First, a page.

As a contributor to American Pragmatism and later a member of the Chicago School, George Herbert Mead posited that the self is socially constructed and reconstructed through the interactions which each person has with the community. The labeling theory suggests that people obtain labels from how others view their tendencies or behaviors. Each individual is aware of how they are judged by others because he or she has attempted many different roles and functions in social interactions and has been able to gauge the reactions of those present.
This theoretically builds a subjective conception of the self, but as others intrude into the reality of that individual 's life, this represents objective data which may require a re-evaluation of that conception depending on the authoritativeness of the others ' judgment. Family and friends may judge differently from random strangers. More socially representative individuals such as police officers or judges may be able to make more globally respected judgments. If deviance is a failure to conform to the rules observed by most of the group, the reaction of the group is to label the person as having offended against their social or moral norms of behavior. This is the power of the group: to designate breaches of their rules as deviant and to treat the person differently depending on the seriousness of the breach. The more differential the treatment, the more the individual 's self-image is affected.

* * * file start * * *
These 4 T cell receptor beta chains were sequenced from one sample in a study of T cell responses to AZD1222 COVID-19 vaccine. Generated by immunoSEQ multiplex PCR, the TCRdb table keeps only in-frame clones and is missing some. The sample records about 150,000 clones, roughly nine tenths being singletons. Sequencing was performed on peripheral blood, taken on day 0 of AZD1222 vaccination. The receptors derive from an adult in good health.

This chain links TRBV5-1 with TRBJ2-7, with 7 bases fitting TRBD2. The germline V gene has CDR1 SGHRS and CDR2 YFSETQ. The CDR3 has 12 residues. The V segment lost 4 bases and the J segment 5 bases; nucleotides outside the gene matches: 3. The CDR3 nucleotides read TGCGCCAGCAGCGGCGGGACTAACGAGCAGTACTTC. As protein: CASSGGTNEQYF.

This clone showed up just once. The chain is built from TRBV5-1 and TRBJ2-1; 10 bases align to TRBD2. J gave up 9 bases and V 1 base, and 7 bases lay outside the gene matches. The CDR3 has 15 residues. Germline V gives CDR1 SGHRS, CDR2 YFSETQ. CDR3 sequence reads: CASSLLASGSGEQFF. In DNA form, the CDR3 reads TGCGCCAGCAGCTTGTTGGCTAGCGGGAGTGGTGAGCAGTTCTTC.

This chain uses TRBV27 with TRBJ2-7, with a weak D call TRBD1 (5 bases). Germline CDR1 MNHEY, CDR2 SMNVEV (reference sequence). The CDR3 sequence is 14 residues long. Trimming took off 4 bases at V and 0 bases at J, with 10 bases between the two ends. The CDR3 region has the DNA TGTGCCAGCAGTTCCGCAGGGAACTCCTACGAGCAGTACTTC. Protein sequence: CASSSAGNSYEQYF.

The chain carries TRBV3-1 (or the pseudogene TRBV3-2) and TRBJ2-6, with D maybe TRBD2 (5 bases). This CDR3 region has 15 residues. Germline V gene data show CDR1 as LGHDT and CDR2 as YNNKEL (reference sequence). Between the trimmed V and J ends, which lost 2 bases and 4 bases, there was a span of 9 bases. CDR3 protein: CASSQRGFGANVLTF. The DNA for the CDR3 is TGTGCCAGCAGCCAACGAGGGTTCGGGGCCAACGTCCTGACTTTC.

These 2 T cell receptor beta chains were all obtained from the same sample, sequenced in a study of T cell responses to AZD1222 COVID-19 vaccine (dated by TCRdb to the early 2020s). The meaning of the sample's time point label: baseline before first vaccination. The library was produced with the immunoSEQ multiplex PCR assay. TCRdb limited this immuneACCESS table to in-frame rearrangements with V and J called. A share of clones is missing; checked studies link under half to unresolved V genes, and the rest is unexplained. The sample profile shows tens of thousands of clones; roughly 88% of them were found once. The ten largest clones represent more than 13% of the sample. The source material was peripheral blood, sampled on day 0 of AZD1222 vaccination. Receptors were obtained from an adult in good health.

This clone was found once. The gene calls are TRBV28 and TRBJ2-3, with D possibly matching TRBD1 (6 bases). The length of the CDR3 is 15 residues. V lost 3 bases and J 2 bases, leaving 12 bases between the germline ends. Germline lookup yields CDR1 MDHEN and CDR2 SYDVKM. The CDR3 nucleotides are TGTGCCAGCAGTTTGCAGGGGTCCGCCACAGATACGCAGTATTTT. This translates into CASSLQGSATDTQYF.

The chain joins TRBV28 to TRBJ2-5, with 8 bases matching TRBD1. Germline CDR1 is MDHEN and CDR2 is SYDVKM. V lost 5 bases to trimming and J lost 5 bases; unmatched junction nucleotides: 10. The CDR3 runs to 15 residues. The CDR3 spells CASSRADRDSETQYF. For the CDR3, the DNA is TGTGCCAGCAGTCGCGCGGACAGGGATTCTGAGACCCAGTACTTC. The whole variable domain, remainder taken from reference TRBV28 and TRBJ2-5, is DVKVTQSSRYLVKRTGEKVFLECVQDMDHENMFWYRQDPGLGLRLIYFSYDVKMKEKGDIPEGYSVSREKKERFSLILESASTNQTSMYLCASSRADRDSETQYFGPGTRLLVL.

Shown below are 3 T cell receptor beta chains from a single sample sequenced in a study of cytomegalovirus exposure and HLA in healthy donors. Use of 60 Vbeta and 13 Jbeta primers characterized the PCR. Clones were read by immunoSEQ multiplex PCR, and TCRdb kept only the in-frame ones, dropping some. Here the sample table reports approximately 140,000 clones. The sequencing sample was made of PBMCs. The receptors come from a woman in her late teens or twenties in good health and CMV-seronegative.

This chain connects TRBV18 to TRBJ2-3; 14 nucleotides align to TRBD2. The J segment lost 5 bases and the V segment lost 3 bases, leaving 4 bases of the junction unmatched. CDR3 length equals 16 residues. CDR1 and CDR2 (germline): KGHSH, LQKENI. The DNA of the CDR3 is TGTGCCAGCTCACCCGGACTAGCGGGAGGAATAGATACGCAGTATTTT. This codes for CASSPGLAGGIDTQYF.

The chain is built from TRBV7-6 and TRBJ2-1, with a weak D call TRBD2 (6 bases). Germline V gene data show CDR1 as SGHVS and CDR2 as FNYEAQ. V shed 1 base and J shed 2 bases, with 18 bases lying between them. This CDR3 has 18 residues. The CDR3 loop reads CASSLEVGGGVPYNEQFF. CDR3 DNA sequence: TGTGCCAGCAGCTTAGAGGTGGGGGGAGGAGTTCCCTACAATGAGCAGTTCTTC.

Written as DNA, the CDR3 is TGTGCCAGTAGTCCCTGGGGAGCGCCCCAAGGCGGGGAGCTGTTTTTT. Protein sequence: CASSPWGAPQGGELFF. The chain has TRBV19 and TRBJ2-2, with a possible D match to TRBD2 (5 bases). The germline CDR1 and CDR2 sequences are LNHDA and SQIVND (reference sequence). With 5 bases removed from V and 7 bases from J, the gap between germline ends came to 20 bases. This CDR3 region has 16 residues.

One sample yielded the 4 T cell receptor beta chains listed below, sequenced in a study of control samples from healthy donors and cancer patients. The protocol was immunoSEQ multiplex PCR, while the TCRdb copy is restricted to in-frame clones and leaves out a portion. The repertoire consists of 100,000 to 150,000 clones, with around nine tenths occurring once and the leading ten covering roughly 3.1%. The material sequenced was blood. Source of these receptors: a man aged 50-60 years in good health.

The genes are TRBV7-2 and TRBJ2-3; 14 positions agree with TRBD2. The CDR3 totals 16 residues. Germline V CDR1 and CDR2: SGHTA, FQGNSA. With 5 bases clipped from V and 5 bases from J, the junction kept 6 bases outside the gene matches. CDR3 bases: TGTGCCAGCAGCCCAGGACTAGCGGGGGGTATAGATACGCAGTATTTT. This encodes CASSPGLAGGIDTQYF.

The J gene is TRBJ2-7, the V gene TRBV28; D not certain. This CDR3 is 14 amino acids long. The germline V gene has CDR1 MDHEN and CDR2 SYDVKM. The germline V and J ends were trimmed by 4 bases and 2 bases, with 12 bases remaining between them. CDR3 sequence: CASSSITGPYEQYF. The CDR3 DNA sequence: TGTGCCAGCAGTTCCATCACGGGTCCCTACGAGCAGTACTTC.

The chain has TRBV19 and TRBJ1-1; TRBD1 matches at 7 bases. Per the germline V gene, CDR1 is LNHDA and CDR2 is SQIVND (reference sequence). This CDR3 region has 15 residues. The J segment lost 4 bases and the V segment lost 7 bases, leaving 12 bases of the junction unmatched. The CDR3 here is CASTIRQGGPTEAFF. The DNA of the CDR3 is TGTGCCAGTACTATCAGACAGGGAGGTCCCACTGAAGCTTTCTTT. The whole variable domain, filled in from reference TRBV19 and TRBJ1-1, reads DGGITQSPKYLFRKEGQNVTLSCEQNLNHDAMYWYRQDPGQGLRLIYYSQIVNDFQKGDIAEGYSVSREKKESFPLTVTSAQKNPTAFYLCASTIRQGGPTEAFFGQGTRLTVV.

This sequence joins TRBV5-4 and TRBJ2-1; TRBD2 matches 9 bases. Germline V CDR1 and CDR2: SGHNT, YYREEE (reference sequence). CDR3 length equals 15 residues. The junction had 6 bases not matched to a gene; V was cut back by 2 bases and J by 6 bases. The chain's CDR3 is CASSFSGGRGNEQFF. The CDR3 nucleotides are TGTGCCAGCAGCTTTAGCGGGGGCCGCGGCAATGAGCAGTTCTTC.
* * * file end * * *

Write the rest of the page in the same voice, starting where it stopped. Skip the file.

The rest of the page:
Labeling theory concerns itself mostly not with the normal roles that define our lives, but with those very special roles that society provides for deviant behavior, called deviant roles, stigmatic roles, or social